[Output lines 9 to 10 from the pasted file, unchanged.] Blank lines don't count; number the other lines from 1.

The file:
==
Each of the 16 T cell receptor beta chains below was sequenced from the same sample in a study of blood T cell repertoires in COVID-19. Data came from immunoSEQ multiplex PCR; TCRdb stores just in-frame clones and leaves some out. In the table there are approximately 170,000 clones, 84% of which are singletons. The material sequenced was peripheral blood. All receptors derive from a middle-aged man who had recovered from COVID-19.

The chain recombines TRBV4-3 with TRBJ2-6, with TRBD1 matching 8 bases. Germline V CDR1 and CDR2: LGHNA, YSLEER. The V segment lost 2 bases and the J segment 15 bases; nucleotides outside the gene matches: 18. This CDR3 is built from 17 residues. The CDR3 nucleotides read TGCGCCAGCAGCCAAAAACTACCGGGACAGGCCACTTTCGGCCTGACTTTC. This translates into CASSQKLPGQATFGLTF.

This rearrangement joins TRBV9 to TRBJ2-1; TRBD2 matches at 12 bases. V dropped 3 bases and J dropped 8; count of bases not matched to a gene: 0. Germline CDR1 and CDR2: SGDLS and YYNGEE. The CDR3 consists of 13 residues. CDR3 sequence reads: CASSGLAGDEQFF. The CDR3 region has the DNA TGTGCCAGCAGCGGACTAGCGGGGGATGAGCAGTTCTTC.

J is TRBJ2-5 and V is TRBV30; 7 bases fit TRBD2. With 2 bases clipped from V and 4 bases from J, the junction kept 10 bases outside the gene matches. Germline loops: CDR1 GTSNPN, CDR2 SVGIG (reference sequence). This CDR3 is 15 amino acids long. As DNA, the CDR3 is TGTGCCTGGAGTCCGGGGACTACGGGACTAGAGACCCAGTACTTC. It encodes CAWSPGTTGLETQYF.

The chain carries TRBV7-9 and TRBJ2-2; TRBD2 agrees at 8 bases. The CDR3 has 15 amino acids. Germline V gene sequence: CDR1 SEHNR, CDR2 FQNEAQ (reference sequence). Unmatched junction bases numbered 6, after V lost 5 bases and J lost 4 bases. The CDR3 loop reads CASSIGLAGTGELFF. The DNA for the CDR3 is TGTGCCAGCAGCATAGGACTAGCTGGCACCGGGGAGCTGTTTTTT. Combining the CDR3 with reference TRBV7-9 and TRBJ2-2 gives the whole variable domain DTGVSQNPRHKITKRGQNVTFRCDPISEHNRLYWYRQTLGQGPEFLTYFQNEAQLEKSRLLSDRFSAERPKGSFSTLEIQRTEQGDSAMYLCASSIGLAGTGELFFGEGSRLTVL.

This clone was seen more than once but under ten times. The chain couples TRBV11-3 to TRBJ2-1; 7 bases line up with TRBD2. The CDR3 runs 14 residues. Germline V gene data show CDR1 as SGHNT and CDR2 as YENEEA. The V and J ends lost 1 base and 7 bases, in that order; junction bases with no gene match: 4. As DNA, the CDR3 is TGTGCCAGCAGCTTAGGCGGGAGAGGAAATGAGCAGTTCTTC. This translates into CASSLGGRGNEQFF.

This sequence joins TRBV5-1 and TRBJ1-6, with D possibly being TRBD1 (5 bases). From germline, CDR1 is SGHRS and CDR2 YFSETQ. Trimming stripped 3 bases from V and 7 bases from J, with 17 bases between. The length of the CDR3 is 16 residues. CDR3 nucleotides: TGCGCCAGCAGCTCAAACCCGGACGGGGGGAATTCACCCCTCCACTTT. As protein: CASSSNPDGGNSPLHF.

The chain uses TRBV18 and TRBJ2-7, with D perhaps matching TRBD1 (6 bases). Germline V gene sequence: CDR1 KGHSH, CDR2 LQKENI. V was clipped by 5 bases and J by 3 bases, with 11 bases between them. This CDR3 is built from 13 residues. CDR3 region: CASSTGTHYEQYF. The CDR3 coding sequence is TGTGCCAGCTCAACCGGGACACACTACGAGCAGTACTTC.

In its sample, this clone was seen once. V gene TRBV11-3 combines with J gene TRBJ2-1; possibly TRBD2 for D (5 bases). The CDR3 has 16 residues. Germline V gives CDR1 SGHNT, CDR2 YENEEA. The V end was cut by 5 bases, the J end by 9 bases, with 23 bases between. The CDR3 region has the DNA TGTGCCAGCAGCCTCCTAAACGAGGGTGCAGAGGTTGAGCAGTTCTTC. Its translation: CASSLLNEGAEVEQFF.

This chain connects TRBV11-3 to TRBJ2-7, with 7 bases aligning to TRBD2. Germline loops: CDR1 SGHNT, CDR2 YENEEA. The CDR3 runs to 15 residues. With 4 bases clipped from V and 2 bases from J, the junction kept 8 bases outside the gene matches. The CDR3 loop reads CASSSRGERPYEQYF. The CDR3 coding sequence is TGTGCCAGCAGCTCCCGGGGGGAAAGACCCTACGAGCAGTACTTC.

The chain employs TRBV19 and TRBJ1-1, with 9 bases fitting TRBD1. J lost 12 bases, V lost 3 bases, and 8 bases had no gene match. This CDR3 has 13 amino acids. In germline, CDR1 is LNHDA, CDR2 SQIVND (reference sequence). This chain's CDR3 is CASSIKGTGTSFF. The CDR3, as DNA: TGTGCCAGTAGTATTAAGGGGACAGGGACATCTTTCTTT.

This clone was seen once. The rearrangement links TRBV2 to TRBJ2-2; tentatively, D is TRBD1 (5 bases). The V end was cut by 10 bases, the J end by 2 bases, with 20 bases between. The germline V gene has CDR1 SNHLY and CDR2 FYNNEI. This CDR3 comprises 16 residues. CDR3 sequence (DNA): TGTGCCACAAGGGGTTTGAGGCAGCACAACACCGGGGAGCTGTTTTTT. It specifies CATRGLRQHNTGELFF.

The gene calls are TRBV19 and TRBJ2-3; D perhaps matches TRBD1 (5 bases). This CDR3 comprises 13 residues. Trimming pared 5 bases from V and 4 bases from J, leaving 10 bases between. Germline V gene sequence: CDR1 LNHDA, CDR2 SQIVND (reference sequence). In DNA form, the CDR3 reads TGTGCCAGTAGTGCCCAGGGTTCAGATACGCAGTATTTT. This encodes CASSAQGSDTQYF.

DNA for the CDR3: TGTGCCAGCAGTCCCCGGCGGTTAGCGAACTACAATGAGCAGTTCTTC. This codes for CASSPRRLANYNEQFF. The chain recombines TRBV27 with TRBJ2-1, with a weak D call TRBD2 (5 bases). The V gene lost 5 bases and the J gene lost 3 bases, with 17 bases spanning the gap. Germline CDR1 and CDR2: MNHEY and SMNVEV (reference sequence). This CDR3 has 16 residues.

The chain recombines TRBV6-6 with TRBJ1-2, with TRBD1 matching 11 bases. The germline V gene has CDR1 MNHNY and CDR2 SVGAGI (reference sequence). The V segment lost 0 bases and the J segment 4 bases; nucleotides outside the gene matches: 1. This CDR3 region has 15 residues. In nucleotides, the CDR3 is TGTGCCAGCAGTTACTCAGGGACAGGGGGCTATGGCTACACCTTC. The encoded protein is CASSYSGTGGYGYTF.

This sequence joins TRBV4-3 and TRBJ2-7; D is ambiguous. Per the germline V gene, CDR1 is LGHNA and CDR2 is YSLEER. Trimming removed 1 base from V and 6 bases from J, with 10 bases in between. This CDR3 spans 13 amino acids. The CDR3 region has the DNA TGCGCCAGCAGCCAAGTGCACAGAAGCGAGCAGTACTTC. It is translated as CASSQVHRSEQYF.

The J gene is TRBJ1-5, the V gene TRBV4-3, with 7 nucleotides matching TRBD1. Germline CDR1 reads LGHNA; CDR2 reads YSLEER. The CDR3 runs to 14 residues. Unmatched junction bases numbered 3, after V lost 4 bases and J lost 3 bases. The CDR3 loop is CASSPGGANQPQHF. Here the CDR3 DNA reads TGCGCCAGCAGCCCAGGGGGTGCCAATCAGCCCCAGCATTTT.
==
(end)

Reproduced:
In its sample, this clone was seen once. V gene TRBV11-3 combines with J gene TRBJ2-1; possibly TRBD2 for D (5 bases). The CDR3 has 16 residues. Germline V gives CDR1 SGHNT, CDR2 YENEEA. The V end was cut by 5 bases, the J end by 9 bases, with 23 bases between. The CDR3 region has the DNA TGTGCCAGCAGCCTCCTAAACGAGGGTGCAGAGGTTGAGCAGTTCTTC. Its translation: CASSLLNEGAEVEQFF.

This chain connects TRBV11-3 to TRBJ2-7, with 7 bases aligning to TRBD2. Germline loops: CDR1 SGHNT, CDR2 YENEEA. The CDR3 runs to 15 residues. With 4 bases clipped from V and 2 bases from J, the junction kept 8 bases outside the gene matches. The CDR3 loop reads CASSSRGERPYEQYF. The CDR3 coding sequence is TGTGCCAGCAGCTCCCGGGGGGAAAGACCCTACGAGCAGTACTTC.